"...I think that the position of both the Soviet Union and Great Britain will improve with a second front against Hitler in the West (north France) and the North (Arctic). A front in France will not only pull away forces from the East, but will prevent an invasion of England. Such a front will be met with agreement from both the British Army and the population of England. I can imagine the difficulty of such a front, but despite them, it should be created for the benefit of our joint affairs and England herself. It is easiest to form such a front now, when Hitler's forces are distracted in the East and he has not yet had time to fortify newly occupied positions.
A front in the North is even easier. Only air and sea forces will be needed, without a landing of infantry or artillery. You will be supported by Soviet land, sea, and air forces. We would welcome a light British division or Norwegian volunteers in northern Norway in order to incite a rebellion against Hitler."
Churchill does not agree.
Churchill is quite light on the promises. A ship and maybe a fighter squadron. No second front is coming in 1941.
Nevertheless, Stalin tries again in September.
"...The Germans consider threats from the West a bluff, and continue to transfer their forces Eastward unpunished, convinced that there is no front in the West, and never will be.
I think there is only one way out of this situation: the opening of a second front in the Balkans or in France, capable of pulling 30-40 German divisions from the East, simultaneously providing the USSR with 30,000 tons of aluminium, by the start of October and a minimum monthly aid of 400 planes and 500 tanks (small or medium).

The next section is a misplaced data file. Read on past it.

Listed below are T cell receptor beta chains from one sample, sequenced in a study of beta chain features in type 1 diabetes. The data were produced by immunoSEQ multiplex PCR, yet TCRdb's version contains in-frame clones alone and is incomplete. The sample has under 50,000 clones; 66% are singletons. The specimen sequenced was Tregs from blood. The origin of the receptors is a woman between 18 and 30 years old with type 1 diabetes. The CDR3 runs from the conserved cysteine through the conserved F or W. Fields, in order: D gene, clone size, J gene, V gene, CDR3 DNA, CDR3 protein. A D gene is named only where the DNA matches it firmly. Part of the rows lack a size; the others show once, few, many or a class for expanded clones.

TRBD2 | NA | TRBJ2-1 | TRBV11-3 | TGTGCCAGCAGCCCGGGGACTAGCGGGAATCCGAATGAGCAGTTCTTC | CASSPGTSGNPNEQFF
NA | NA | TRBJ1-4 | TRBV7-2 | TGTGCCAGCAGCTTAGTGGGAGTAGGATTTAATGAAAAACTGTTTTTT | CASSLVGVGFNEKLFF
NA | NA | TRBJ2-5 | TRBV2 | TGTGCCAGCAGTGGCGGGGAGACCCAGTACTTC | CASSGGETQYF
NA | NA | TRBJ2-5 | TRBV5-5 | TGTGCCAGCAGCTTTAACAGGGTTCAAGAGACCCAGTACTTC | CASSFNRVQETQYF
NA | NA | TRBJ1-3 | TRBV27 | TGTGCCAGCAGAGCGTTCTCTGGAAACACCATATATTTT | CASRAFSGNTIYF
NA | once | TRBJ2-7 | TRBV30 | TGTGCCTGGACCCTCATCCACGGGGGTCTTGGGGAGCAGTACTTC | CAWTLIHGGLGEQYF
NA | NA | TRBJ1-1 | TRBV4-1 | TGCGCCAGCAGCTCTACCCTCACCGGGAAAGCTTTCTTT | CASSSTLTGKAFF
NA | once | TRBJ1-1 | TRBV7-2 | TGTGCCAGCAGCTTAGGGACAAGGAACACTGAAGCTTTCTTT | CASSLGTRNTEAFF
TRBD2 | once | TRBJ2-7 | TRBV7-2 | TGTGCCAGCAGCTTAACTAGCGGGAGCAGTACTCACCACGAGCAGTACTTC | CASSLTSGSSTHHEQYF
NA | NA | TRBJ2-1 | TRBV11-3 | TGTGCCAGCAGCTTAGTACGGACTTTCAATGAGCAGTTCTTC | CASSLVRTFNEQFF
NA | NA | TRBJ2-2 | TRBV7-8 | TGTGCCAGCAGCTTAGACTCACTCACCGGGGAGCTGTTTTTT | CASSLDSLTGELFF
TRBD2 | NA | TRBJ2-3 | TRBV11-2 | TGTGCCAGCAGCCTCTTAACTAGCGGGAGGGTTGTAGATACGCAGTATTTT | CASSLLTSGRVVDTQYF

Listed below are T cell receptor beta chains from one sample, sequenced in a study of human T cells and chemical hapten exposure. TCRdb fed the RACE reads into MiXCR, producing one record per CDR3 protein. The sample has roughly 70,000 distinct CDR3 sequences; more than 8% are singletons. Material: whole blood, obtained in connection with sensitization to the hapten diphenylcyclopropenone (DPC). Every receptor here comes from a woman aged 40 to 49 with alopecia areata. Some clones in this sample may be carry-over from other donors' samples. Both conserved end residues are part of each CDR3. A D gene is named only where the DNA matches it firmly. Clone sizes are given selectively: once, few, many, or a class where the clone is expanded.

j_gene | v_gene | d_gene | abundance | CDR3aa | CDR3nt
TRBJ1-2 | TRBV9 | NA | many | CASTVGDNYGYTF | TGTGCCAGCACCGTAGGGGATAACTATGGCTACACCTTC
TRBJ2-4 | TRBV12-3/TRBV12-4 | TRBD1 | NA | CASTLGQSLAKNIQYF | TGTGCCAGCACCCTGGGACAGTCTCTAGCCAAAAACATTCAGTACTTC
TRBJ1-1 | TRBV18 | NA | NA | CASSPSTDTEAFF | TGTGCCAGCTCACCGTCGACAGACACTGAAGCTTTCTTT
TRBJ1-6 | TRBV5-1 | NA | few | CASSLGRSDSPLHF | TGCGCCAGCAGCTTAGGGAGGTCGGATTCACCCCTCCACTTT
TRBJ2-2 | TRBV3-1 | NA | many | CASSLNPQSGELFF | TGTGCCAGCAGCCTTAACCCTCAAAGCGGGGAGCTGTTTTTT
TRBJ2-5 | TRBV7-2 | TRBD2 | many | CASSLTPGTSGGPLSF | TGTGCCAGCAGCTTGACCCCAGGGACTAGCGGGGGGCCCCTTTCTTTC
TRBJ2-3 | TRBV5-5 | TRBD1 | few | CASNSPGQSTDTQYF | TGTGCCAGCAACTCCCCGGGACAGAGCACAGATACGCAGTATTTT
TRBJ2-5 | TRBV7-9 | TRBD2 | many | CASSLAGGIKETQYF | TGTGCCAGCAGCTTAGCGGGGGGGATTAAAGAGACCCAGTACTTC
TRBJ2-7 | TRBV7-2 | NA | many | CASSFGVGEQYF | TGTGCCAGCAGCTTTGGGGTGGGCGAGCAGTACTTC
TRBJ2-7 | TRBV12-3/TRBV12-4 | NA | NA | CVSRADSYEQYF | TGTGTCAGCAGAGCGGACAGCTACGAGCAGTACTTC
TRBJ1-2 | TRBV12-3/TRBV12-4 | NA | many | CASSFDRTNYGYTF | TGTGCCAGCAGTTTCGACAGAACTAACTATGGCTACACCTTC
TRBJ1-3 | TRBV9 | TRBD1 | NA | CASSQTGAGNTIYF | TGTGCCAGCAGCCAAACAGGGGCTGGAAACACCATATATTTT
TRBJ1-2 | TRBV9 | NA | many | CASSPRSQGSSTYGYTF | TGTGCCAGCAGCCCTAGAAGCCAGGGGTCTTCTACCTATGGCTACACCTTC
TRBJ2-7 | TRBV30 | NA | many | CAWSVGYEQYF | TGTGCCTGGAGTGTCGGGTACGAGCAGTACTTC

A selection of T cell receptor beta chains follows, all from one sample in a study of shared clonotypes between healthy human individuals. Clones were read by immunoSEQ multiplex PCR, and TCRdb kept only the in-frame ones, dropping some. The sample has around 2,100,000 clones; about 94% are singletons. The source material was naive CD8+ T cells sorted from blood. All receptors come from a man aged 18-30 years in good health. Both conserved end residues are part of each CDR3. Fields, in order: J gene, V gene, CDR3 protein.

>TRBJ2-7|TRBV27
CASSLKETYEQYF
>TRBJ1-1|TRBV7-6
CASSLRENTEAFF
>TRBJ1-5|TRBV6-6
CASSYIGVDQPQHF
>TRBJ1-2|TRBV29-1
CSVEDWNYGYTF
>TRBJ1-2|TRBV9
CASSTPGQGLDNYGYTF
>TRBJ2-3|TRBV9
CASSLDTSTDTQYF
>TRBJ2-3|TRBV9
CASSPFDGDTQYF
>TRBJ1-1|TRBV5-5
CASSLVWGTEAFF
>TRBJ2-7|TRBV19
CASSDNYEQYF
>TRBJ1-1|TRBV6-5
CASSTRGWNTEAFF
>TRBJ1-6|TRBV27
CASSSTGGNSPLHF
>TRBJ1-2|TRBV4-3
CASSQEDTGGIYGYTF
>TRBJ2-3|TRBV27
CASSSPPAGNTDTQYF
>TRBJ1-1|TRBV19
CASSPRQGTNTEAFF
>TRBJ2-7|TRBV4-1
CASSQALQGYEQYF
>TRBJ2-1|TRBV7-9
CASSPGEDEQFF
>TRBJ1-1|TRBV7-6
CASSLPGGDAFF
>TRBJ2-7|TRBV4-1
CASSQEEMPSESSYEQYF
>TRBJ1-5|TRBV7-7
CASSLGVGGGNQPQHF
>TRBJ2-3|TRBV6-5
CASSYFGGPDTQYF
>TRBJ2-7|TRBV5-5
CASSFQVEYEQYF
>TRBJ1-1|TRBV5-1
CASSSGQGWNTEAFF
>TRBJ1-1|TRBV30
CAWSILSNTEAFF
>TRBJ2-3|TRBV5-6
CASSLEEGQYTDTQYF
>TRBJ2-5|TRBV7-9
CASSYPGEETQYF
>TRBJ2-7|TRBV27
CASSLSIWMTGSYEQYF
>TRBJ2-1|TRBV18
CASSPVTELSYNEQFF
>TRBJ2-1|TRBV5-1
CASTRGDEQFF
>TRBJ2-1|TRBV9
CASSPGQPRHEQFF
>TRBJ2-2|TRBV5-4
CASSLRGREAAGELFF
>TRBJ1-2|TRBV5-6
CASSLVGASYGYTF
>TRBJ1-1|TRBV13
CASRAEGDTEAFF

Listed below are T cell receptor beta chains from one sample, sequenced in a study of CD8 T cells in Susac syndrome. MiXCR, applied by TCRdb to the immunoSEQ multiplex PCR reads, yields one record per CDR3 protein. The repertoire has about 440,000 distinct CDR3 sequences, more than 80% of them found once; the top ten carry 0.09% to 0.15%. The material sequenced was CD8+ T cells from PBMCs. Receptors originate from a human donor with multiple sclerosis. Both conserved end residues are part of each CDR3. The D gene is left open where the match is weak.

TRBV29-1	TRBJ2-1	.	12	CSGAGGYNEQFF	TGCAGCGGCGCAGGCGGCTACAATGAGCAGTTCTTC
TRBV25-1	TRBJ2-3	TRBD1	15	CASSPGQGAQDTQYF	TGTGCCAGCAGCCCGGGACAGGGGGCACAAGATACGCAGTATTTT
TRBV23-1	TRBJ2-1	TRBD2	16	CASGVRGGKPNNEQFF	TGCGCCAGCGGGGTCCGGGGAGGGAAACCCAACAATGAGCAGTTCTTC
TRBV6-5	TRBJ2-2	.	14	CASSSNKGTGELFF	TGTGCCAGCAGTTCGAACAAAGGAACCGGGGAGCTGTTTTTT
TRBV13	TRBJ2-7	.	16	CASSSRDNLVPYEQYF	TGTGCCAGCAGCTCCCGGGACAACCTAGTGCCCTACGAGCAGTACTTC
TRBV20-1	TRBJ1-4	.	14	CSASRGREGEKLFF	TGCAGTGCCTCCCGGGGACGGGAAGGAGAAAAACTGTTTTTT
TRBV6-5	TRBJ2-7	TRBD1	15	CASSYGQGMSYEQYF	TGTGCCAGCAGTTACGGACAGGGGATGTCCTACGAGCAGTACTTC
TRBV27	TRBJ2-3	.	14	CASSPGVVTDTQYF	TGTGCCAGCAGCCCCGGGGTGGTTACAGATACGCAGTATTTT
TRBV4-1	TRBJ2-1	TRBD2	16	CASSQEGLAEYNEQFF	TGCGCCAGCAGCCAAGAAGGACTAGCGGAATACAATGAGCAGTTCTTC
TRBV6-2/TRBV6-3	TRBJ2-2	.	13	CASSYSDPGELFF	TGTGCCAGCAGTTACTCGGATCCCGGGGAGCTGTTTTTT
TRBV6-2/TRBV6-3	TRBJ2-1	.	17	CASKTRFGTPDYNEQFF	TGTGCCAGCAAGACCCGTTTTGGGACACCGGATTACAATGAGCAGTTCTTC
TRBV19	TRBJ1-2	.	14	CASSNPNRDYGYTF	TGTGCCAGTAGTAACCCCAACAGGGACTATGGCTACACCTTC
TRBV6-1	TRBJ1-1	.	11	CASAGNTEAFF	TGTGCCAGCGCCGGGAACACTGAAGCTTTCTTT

Without these two types of aid, the USSR will either face defeat or will be weakened to the point of inability to provide aid to its allies in the fight with Hitlerism."
Churchill replies by telegram (sadly, no original):
"There is no possibility of British action in the West (aside from by air) that would pull the German forces from the East before winter. Equally, there is no possibility of a second front in the Balkans without help from Turkey...Action can lead only to an expensive fiasco, which will aid only Hitler.
We are prepared to send you half of what you request monthly, with the hope that the United States will cover the other half.
...We will gladly pressure Finland within our power, including immediate notification that we will declare war if they pass their old borders. We will ask the USA to take all possible steps to influence Finland.
September 5th, 1941."
Skip ahead a year, to August of 1942, and a scathing memorandum.
"As a result of an exchange of opinions in Moscow on August 12th of this year, I have established that the Prime Minister of Great Britain considers the second front in Europe impossible for 1942. As you are aware, the arrangement for a second front was made in 1942 when Molotov visited London, and reflected in an Anglo-Soviet communique, published on June 12th of this year.
It is also known that this front in Europe would divert the Germans from the Eastern Front to the West. A serious resistance to the fascists would ease the load on the Soviet-German front in 1942.
It is understood that Soviet command planned its summer and fall movements with the assumption that a second front would open in the summer of 1942. It is easy to see that the refusal of the Great British government delivers a hit to the morale of Soviet society, who hoped to see a second front, makes the position of the Red Army more difficult, and risks plans of the Soviet High Command.
I do not have to tell you that the difficult for the Red Army created by this refusal will not doubt negatively impact the position of England and all other Allies.
My colleagues and I are of the opinion that conditions in 1942 are favourable for the creation of a second front in Europe, as nearly all German forces, including their best forces, are distracted in the East, leaving an insignificant amount of poor soldiers in Europe. It is unknown if 1943 will be similarly favourable, which is why we consider 1942 to be the perfect opportunity for a second front. Sadly, I was unable to convince the Prime Minister of this, and Mister Harriman, the representative of the President of the United States, agreed with mister Prime Minister.